1. Nucleic Acids

Deoxyribonucleotide Synthesis

A good reference for this topic: http://www.ncbi.nlm.nih.gov/books/NBK22368/

Cast of characters (or molecules)

The Ribonucleotide

"Ribonucleotide General" by Binhtruong - Own work. Licensed under CC BY-SA 3.0 via Commons - https://commons.wikimedia.org/wiki/File:Ribonucleotide_General.png#/media/File:Ribonucleotide_General.png
Ribonucleotide

The ribonucleoside diphosphate (NDP), so the above with two phosphates.

The deoxyribonucleoside diphosphate (dNDP), the deoxy version of NDP

The enzyme Ribonucleotide reductase (RNR), the enzyme that catalyzes the formation of deoxyribonucleotides from ribonucleotides.

Precursors of DNA

The precursors of DNA are formed by the reduction of ribonucleotides via the 2-C of the ribose.

NDP —(ribonucleotide reductase)—>dNDP

Requires a reducing agent, which we get from NADPH in the following sequence:

FAD —(+NADPH via thioredoxin reductase)—>FADH2 : releases e- + H+

Those reduce Thioredoxin, which has two S and a disulfide bond. The released electron and proton reduce Ribonucleotide reductase (which also has disulfide bonds).

Lastly, the resulting electron/proton pair reduce NDP -> dNDP + H2O.

This results in the re-oxidation of Ribonucleotide reductase, making it ready for another cycle.

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There’s also an alternate path from NADPH to the reductase that involves glutathione.

NADPH transfers e’s and p’s to glutathione, reducing it (via glutathione reductase). Another pair of e/p is released, reducing Glutaredoxin (with a disulfide bond). The released pairs pickup up on the first sequence at the Ribonucleotide reductase and continues to dNDP.

Ribonucleotide reductase (RNR)

Contains two identical R1 subunits, each with a pair of distinct allosteric regulatory sites. The R1 subunit also contains the SH group that donate e/p to Ribonucleotides.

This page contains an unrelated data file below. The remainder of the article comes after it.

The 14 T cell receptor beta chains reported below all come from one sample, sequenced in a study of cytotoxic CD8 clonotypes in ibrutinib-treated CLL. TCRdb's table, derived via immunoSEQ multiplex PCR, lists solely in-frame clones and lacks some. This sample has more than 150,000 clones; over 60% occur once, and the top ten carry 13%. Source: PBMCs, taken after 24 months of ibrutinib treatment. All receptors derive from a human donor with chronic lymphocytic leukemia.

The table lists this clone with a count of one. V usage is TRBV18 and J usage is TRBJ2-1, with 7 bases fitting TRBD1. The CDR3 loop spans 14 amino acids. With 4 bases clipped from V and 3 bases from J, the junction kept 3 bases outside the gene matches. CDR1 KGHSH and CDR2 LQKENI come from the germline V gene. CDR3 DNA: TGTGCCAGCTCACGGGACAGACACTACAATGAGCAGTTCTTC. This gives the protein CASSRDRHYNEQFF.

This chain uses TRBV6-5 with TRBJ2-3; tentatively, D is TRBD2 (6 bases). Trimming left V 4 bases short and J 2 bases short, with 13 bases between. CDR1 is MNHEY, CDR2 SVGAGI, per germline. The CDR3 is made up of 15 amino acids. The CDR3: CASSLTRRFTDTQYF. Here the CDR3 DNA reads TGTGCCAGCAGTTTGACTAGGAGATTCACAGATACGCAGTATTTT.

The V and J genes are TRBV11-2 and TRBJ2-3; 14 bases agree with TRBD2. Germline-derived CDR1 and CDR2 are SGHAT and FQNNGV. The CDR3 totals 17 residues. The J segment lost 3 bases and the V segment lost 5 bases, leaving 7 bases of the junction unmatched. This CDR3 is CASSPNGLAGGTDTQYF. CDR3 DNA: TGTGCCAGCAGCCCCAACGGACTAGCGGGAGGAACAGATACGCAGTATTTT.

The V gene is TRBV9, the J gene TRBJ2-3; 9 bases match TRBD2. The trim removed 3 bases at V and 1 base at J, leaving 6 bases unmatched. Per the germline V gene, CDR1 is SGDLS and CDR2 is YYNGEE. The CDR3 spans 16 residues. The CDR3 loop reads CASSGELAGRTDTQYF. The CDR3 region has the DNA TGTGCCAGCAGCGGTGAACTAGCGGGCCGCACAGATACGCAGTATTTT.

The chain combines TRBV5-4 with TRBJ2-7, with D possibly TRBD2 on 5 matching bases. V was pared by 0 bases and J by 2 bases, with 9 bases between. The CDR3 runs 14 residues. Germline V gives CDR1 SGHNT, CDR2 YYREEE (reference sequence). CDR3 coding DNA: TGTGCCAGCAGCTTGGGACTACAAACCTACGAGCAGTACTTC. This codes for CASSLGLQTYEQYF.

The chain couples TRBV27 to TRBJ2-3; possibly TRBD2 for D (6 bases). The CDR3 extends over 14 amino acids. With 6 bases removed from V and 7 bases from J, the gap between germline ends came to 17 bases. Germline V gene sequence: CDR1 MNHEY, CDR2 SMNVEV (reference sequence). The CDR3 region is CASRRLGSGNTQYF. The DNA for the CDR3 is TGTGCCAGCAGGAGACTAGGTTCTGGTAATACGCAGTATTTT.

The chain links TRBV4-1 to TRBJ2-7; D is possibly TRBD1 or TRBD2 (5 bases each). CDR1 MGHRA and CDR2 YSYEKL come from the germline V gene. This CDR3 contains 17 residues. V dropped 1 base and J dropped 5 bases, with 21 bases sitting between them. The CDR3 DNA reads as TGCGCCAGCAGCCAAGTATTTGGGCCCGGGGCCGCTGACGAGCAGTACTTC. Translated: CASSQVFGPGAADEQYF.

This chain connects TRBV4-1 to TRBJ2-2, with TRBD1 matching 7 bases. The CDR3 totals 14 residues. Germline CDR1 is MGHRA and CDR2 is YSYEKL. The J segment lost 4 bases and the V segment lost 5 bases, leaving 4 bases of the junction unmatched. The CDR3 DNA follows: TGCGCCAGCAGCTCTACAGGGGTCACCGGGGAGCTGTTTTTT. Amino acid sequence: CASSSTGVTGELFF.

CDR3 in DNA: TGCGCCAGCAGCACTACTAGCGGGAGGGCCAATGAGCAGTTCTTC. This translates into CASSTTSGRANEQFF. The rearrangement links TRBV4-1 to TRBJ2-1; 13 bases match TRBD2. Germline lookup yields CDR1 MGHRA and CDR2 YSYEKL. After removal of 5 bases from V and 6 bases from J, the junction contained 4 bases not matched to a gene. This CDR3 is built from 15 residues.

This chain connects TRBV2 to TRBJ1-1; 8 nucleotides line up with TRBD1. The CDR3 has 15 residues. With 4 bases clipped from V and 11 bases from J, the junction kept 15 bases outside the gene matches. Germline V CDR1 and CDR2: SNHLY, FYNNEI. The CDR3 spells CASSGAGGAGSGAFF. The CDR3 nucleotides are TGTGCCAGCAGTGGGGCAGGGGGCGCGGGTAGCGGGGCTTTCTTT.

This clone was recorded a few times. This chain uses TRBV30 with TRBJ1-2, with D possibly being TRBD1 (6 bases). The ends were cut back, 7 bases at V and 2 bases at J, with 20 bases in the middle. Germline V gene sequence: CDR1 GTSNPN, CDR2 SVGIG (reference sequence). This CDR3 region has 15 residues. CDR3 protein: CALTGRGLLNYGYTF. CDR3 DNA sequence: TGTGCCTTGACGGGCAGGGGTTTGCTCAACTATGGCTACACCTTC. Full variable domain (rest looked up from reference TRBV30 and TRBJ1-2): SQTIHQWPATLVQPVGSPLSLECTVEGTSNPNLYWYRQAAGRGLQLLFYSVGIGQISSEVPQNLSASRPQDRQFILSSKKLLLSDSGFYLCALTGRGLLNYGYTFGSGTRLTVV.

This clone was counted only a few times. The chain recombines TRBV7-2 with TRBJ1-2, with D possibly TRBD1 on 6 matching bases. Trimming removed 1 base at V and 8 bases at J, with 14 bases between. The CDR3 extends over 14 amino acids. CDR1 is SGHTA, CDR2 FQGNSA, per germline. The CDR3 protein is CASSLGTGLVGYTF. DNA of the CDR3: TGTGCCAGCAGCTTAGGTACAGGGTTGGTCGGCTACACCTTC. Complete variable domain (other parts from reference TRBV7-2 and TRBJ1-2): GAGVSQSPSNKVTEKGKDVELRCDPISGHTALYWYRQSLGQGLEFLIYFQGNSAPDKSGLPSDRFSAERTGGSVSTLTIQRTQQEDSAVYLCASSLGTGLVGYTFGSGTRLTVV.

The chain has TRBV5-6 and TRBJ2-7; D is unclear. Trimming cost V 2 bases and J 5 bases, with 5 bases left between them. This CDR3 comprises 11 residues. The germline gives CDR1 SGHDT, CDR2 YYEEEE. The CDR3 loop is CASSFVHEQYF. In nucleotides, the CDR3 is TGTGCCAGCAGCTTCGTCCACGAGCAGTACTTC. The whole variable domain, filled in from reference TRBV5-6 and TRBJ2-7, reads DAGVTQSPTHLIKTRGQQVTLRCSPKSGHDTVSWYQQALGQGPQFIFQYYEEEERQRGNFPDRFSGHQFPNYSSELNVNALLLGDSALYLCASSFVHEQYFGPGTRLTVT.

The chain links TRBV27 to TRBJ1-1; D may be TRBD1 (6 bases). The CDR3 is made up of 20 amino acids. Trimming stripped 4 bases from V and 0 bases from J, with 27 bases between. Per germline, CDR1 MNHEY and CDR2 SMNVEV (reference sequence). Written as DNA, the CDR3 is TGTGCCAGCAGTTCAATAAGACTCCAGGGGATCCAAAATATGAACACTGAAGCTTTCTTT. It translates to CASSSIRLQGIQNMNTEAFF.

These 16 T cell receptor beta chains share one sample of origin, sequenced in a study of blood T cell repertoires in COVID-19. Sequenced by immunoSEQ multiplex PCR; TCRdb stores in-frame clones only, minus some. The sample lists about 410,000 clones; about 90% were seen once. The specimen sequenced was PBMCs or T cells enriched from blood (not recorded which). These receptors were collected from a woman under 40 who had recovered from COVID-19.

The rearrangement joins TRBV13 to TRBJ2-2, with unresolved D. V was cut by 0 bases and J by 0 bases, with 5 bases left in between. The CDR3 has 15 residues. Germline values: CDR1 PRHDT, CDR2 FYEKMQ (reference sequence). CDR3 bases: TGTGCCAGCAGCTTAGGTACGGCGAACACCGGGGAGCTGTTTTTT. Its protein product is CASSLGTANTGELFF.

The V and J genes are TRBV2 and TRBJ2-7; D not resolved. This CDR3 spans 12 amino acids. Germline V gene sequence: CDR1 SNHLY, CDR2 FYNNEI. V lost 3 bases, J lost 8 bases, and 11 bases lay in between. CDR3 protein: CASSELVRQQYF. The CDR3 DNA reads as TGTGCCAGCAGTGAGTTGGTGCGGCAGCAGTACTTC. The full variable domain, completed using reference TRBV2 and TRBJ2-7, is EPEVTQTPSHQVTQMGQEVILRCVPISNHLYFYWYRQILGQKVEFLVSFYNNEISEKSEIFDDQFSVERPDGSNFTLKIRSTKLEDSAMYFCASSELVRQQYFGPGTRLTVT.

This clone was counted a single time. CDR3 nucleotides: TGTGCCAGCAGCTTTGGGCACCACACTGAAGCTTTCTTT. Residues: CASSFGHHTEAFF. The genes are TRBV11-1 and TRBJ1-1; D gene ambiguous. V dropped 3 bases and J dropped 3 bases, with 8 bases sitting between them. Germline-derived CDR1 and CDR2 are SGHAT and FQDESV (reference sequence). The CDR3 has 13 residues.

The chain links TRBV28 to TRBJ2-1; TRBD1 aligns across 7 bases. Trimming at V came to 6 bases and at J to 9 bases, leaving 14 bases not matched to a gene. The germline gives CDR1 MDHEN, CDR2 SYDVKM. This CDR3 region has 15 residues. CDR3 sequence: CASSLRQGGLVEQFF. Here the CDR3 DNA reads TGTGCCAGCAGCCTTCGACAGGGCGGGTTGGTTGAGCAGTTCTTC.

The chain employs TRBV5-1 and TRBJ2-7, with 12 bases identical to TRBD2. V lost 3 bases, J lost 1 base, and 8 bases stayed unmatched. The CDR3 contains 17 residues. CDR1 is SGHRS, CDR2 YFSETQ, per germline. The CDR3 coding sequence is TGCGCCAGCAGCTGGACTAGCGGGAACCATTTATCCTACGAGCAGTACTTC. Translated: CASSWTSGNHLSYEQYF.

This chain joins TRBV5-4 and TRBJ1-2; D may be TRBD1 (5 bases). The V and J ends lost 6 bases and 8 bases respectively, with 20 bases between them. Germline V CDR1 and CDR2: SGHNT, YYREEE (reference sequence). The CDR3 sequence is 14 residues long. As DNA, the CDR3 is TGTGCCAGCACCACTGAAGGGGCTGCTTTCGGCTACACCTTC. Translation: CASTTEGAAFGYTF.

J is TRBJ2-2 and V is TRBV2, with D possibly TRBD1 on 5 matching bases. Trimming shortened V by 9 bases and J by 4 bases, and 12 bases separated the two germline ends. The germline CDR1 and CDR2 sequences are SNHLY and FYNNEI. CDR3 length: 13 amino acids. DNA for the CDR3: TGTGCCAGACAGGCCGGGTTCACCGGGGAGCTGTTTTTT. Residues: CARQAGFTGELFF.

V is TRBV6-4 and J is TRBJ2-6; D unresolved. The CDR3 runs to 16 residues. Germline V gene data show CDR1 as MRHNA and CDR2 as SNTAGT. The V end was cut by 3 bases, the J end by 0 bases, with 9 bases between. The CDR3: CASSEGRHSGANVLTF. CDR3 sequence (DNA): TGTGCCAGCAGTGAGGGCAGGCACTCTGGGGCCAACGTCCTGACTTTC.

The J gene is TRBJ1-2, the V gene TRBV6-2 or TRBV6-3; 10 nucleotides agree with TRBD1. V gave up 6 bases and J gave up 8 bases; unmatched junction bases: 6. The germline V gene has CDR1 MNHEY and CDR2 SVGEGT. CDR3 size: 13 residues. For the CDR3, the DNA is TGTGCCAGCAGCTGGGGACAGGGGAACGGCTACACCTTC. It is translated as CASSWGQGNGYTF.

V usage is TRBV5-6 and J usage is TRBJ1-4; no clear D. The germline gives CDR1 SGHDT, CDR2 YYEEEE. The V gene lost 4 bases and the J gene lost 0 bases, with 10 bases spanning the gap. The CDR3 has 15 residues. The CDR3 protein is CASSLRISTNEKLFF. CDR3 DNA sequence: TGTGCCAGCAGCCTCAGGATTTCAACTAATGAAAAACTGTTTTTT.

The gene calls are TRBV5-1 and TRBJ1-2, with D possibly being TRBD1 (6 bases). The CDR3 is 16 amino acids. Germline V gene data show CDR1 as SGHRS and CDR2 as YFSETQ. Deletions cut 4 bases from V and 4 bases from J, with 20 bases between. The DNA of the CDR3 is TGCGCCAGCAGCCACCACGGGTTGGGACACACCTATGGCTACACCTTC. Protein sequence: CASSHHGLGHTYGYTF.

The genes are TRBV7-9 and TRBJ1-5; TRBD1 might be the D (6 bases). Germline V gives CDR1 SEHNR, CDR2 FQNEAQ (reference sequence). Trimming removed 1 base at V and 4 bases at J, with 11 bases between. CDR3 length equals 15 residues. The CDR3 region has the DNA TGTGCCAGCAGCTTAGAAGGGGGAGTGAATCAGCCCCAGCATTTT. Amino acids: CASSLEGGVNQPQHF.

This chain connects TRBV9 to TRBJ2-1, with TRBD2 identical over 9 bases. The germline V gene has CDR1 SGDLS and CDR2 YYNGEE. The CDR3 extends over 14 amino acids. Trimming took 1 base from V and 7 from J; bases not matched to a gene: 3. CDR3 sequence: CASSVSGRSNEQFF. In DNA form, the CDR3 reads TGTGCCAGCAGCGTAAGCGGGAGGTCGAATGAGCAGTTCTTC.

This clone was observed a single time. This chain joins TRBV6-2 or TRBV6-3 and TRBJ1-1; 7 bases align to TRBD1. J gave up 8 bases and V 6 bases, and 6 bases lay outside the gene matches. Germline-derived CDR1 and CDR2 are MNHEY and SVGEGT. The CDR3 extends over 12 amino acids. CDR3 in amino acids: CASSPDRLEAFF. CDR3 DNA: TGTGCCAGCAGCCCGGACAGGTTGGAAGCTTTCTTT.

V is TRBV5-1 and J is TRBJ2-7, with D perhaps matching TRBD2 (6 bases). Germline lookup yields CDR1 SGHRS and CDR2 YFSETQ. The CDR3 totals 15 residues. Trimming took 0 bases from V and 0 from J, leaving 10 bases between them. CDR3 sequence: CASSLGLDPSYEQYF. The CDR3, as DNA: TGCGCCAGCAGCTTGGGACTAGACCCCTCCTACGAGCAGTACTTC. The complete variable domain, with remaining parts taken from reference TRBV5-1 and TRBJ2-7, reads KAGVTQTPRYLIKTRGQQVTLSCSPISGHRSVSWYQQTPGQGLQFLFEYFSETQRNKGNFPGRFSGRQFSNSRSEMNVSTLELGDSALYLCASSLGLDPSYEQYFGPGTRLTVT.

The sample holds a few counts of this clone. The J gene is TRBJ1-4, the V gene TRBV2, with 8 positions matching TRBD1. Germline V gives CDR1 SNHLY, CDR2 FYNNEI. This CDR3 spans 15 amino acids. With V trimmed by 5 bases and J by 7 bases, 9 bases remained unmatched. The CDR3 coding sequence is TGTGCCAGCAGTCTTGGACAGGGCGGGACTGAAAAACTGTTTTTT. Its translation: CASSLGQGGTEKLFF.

It also contains a pair of R2 subunits. These have a tyrosyl radical (note: tyrosol is the name for tyrosine as a functional group). Though it doesn’t participate in the enzyme activity, it generates the radicals needed for that activity.

The active site of the RNR is at the interface between the R1 and R2 subunits.

Regulation of RNR

RNR catalyzes the conversion of ADP to dADP. Upon its release, dADP is phosphorylated to dATP (but not by RNR directly). dATP binds to the allosteric site on the R1 subunit to inhibit the process. Conversely, a high concentration of ATP (the substrate) can active the RNR.

  • Activated by ATP
  • Inhibited by dATP

Specificity

The binding of (purines) ATP and dATP to the second regulatory site on R1 promotes the formation of the pyrimidines dUDP and dCDP. Here, RNR favors the reduction of UDP/CDP over ADP.

So dATP inbits RNR while also promoting its activity. But which one occurs depends on the [dATP]. At high levels, dATP shuts down RNR entirely. At moderate levels, it encourages the pyrimidine synthesis to help balance the purines being created.

Similarly, an excess of deoxypyrimidines encourages to an increase in deoxypurine production.